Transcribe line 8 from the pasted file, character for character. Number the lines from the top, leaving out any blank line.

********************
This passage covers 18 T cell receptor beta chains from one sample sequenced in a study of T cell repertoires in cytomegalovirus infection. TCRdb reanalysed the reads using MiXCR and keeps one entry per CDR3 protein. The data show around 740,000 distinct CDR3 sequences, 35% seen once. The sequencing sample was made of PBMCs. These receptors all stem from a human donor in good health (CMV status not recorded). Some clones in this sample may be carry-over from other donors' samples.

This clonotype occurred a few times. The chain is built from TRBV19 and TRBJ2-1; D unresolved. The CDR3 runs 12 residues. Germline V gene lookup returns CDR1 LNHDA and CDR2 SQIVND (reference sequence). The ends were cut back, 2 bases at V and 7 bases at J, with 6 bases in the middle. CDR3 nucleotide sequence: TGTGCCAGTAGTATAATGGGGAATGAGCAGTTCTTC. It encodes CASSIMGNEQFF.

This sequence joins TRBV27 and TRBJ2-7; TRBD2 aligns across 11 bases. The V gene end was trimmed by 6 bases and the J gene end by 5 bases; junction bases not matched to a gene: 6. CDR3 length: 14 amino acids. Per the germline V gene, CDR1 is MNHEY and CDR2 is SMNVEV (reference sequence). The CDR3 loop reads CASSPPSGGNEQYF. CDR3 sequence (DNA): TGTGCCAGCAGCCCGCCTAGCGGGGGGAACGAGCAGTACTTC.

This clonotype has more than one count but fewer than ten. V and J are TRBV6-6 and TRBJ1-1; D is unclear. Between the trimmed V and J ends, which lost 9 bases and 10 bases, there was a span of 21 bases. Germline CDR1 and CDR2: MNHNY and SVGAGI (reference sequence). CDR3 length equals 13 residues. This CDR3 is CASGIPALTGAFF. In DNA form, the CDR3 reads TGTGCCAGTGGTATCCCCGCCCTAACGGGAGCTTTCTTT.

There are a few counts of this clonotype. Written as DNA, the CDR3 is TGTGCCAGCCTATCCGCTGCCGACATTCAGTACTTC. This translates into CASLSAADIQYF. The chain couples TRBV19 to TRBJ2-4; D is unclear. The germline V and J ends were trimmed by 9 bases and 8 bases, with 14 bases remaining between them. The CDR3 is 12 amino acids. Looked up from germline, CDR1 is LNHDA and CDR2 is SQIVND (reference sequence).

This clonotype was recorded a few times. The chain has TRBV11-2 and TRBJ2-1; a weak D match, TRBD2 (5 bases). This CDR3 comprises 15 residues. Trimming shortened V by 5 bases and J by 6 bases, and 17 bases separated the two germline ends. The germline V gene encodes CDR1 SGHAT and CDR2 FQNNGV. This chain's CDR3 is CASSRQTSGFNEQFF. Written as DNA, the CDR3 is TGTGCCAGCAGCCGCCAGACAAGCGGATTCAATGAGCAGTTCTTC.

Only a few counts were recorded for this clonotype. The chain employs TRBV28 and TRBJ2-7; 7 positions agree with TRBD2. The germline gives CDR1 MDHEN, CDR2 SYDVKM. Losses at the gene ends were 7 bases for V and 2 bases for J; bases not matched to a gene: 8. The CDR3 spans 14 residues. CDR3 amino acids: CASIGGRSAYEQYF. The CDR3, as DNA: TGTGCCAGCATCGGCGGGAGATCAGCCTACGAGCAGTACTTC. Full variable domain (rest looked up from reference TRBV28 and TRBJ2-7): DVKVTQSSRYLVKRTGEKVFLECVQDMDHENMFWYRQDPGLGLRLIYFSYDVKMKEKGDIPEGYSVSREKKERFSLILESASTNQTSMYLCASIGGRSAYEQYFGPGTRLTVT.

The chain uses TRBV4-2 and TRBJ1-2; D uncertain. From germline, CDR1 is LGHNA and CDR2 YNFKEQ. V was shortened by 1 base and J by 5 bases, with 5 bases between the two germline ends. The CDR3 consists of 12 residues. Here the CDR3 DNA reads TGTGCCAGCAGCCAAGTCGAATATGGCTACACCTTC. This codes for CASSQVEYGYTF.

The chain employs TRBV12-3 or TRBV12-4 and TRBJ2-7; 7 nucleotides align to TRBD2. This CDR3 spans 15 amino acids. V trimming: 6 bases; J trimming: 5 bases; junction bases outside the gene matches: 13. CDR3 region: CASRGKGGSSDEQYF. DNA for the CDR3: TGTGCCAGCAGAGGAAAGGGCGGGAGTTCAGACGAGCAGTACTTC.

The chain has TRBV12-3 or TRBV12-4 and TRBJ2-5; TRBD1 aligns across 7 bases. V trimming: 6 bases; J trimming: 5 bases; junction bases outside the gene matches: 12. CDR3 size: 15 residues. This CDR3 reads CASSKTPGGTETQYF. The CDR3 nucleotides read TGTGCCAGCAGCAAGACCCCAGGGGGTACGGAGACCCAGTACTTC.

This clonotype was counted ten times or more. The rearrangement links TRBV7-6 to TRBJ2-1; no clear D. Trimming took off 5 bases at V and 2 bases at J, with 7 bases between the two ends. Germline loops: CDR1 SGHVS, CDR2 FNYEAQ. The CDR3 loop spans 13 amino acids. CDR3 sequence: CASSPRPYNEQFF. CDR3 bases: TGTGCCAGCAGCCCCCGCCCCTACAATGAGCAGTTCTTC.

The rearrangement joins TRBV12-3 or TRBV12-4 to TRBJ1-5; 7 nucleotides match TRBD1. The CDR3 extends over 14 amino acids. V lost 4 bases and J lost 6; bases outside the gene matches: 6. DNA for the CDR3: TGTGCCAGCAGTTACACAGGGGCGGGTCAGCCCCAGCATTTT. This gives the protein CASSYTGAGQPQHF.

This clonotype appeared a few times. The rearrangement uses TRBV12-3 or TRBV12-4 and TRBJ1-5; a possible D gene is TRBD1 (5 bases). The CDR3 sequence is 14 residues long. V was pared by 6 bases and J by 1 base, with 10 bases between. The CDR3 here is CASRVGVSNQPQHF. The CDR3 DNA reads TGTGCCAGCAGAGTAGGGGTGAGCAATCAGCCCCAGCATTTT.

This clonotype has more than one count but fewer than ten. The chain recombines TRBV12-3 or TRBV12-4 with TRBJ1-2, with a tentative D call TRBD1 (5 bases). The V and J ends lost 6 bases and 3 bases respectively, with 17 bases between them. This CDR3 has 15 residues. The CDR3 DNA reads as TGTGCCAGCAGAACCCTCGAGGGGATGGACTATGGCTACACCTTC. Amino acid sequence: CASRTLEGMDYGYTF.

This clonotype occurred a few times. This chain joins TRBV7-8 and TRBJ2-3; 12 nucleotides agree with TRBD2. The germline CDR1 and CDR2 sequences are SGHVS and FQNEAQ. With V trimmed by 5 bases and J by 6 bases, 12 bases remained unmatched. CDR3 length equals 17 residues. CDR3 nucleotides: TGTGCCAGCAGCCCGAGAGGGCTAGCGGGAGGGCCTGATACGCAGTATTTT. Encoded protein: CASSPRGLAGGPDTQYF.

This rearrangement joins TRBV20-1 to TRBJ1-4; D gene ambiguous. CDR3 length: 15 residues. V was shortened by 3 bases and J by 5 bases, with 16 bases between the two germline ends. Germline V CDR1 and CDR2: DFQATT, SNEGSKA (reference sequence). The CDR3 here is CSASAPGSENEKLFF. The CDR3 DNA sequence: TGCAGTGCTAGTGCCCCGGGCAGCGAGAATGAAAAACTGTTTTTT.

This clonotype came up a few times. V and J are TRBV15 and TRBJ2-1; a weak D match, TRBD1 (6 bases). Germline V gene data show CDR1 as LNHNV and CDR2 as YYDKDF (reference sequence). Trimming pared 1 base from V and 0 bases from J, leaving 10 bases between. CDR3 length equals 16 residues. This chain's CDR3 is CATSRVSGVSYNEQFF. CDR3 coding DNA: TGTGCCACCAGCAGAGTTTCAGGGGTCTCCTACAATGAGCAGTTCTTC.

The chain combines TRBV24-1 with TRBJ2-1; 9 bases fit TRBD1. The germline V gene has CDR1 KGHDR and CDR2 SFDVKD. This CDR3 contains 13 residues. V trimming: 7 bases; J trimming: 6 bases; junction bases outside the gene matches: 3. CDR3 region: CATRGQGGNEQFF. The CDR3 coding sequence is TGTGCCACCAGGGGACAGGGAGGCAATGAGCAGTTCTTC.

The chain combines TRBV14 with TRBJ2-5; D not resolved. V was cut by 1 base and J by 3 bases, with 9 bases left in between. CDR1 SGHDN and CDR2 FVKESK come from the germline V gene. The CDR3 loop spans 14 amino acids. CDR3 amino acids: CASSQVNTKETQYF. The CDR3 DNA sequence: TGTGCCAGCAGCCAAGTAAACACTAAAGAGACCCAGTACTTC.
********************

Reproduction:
The chain uses TRBV4-2 and TRBJ1-2; D uncertain. From germline, CDR1 is LGHNA and CDR2 YNFKEQ. V was shortened by 1 base and J by 5 bases, with 5 bases between the two germline ends. The CDR3 consists of 12 residues. Here the CDR3 DNA reads TGTGCCAGCAGCCAAGTCGAATATGGCTACACCTTC. This codes for CASSQVEYGYTF.